“The project will enable us to extend established best practices in materials data management to support the application of smart algorithms and to empower innovation in battery materials – two areas of great technical and commercial significance.”
Ben Pellegrini, CEO, Intellegens added,
“The Intellegens team are very excited to be using our technology to help revolutionise industrial manufacturing processes and enabling the UK to lead the way in the scale up of new battery technologies. Speeding up the production of these new battery technologies is critical in addressing the urgent need for climate action.”
Professor Kendrick, UoB,
“This work is extremely important for battery manufacturing, currently a lot of the manufacturing optimisation is done by trial and error, with a large matrix of experiments. If we are able to predict the change in performance of an electrode and from changes in the manufacturing processes this will reduce the development time for a new battery chemistry cell significantly.”
About ANSYS Granta
Founded as Granta Design Ltd., a spin-out from the University of Cambridge, ANSYS Granta is the global leader in materials information technology – software that helps engineering enterprises to manage and apply vital information about their materials. Granta was acquired by ANSYS, Inc. in 2019 and continues to serve sectors as diverse as aerospace, defence, energy, medical devices, automotive, motorsports, manufacture of consumer and industrial equipment, and materials production. Customers realize multi-million-dollar benefits in reduced cost, enhanced product performance, improved quality, and faster design turnaround. www.grantadesign.com.
Intellegens is a spin-out from the University of Cambridge with a unique Artificial Intelligence (AI) toolset that can train deep neural networks from sparse or noisy data. The technique, created at the Cavendish Laboratory, is encapsulated in Intellegens first commercial product, Alchemite™. The innovative deep learning algorithms that Alchemite™ is based on can see correlations between all available parameters, both inputs and outputs, in fragmented, unstructured, corrupt or even noisy datasets. The result is accurate models that can predict missing values, find errors and optimise target properties. Capable of working with data that is as little as 0.05% complete, Alchemite™ can unravel data problems that are not accessible to traditional deep learning approaches. Suitable for deployment across any kind of numeric dataset, Alchemite™ is delivering ground breaking solutions in drug discovery, advanced materials, patient analytics and predictive maintenance – enabling organisations to break through data analysis bottlenecks, reduce the amount of time and money spent on research, and support better, faster decision-making.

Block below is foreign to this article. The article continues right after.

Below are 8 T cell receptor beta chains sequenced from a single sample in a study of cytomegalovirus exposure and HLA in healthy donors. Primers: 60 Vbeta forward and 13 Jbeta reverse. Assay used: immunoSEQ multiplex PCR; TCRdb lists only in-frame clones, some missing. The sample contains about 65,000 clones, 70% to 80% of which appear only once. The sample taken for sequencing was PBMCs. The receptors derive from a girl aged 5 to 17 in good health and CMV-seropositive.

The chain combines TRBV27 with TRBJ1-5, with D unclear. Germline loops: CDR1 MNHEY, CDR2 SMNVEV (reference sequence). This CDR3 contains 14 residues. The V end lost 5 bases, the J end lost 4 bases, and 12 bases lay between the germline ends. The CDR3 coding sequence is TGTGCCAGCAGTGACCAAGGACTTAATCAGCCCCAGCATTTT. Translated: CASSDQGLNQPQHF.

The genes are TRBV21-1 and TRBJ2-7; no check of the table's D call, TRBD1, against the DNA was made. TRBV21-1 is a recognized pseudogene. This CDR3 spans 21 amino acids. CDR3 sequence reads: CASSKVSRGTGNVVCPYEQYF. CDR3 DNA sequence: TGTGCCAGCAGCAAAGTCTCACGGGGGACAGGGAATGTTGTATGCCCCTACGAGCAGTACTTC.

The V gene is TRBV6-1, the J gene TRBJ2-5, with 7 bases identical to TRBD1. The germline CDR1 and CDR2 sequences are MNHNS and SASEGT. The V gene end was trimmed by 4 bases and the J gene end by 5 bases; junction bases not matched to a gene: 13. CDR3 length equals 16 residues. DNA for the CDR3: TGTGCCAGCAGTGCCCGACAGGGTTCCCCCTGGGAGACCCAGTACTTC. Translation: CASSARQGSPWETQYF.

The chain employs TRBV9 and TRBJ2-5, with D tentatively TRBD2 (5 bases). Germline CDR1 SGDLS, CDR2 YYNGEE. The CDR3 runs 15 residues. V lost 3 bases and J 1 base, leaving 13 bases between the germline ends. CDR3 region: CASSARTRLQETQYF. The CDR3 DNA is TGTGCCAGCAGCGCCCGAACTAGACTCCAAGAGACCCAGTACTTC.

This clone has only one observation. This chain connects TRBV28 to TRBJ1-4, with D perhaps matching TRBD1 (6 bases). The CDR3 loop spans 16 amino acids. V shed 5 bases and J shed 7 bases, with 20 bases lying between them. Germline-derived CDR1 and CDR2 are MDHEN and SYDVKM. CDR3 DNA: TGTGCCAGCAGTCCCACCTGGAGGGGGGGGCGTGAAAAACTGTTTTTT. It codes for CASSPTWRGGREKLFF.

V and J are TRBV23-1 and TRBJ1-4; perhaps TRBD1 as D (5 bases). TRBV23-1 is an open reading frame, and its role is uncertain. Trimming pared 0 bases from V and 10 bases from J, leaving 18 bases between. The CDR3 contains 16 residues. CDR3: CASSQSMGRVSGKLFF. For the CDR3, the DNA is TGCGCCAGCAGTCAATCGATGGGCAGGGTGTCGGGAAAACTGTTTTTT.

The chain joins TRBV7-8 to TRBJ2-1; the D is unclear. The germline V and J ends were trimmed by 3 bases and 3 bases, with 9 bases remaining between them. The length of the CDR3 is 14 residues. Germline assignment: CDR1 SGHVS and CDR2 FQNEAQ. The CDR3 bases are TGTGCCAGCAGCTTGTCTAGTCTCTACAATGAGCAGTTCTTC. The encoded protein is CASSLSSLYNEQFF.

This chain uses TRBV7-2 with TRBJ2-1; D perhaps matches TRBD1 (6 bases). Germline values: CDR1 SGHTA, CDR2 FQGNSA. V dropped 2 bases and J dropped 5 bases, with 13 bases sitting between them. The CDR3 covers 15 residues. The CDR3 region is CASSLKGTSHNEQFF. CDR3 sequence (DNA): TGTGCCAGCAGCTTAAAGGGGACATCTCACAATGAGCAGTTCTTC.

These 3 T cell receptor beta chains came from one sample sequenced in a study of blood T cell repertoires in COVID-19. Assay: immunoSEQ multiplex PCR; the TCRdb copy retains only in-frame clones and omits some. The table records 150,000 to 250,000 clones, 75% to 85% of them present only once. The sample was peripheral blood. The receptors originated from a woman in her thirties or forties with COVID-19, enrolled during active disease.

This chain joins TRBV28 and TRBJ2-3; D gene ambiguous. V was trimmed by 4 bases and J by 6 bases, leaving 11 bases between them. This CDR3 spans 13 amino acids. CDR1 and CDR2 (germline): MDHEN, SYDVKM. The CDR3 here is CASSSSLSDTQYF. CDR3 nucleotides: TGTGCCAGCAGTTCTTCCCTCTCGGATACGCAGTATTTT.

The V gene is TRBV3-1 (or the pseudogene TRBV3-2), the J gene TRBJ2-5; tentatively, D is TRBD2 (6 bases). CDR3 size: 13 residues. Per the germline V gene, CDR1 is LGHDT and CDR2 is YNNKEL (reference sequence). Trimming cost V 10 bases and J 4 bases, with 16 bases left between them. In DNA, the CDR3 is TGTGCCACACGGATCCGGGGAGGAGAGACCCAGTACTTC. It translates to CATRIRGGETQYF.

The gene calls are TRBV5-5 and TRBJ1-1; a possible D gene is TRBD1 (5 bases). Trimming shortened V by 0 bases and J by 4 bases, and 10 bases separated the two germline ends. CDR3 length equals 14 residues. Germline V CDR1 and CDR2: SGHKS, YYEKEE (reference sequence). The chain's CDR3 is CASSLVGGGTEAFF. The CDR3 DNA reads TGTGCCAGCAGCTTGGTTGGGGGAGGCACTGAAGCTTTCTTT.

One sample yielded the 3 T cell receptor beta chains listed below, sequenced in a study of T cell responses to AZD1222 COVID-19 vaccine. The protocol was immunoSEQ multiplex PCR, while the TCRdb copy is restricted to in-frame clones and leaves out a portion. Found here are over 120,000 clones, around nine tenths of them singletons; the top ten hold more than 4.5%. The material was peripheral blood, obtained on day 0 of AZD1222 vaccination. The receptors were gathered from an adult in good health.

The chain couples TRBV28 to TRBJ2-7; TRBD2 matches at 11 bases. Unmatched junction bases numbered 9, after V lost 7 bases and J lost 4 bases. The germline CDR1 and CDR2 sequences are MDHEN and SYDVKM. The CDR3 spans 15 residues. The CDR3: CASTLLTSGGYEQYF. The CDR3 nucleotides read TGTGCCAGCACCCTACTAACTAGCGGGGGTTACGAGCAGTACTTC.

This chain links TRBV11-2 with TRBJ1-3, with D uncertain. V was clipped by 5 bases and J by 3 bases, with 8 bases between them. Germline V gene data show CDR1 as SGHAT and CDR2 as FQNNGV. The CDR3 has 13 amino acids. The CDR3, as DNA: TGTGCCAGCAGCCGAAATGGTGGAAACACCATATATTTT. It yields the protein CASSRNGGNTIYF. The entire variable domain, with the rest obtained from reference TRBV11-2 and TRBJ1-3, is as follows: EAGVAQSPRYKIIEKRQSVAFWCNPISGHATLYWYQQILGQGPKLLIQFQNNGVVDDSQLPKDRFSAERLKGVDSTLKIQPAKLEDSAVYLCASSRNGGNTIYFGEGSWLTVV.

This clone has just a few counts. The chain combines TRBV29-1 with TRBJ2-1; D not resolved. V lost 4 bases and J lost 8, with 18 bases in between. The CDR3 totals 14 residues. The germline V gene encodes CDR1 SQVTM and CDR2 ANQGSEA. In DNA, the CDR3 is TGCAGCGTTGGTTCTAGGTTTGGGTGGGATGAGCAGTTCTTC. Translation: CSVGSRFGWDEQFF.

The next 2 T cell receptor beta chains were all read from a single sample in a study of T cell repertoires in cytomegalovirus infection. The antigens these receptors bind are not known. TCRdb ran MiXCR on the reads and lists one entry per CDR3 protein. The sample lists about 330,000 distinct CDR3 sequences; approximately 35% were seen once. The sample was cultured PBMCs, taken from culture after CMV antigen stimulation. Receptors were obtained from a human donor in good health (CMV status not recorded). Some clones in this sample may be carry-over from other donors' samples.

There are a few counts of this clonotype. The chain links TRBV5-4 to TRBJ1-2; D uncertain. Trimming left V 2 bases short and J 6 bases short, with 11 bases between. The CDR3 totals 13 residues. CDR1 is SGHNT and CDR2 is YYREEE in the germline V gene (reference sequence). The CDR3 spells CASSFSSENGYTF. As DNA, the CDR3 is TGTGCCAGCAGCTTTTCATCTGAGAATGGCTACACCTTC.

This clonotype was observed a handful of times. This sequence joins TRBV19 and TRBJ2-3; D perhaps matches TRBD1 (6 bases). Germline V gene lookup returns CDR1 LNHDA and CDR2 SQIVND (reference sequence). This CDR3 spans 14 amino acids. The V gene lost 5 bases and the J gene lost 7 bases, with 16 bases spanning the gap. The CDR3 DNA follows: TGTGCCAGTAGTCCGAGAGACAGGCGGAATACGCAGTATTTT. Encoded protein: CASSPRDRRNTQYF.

About the University of Birmingham
The University of Birmingham is ranked amongst the world’s top 100 institutions, its work brings people from across the world to Birmingham, including researchers and teachers and more than 6,500 international students from over 150 countries.
The IDMBAT project is funded by UK Research and Innovation through the Faraday Challenge Competition.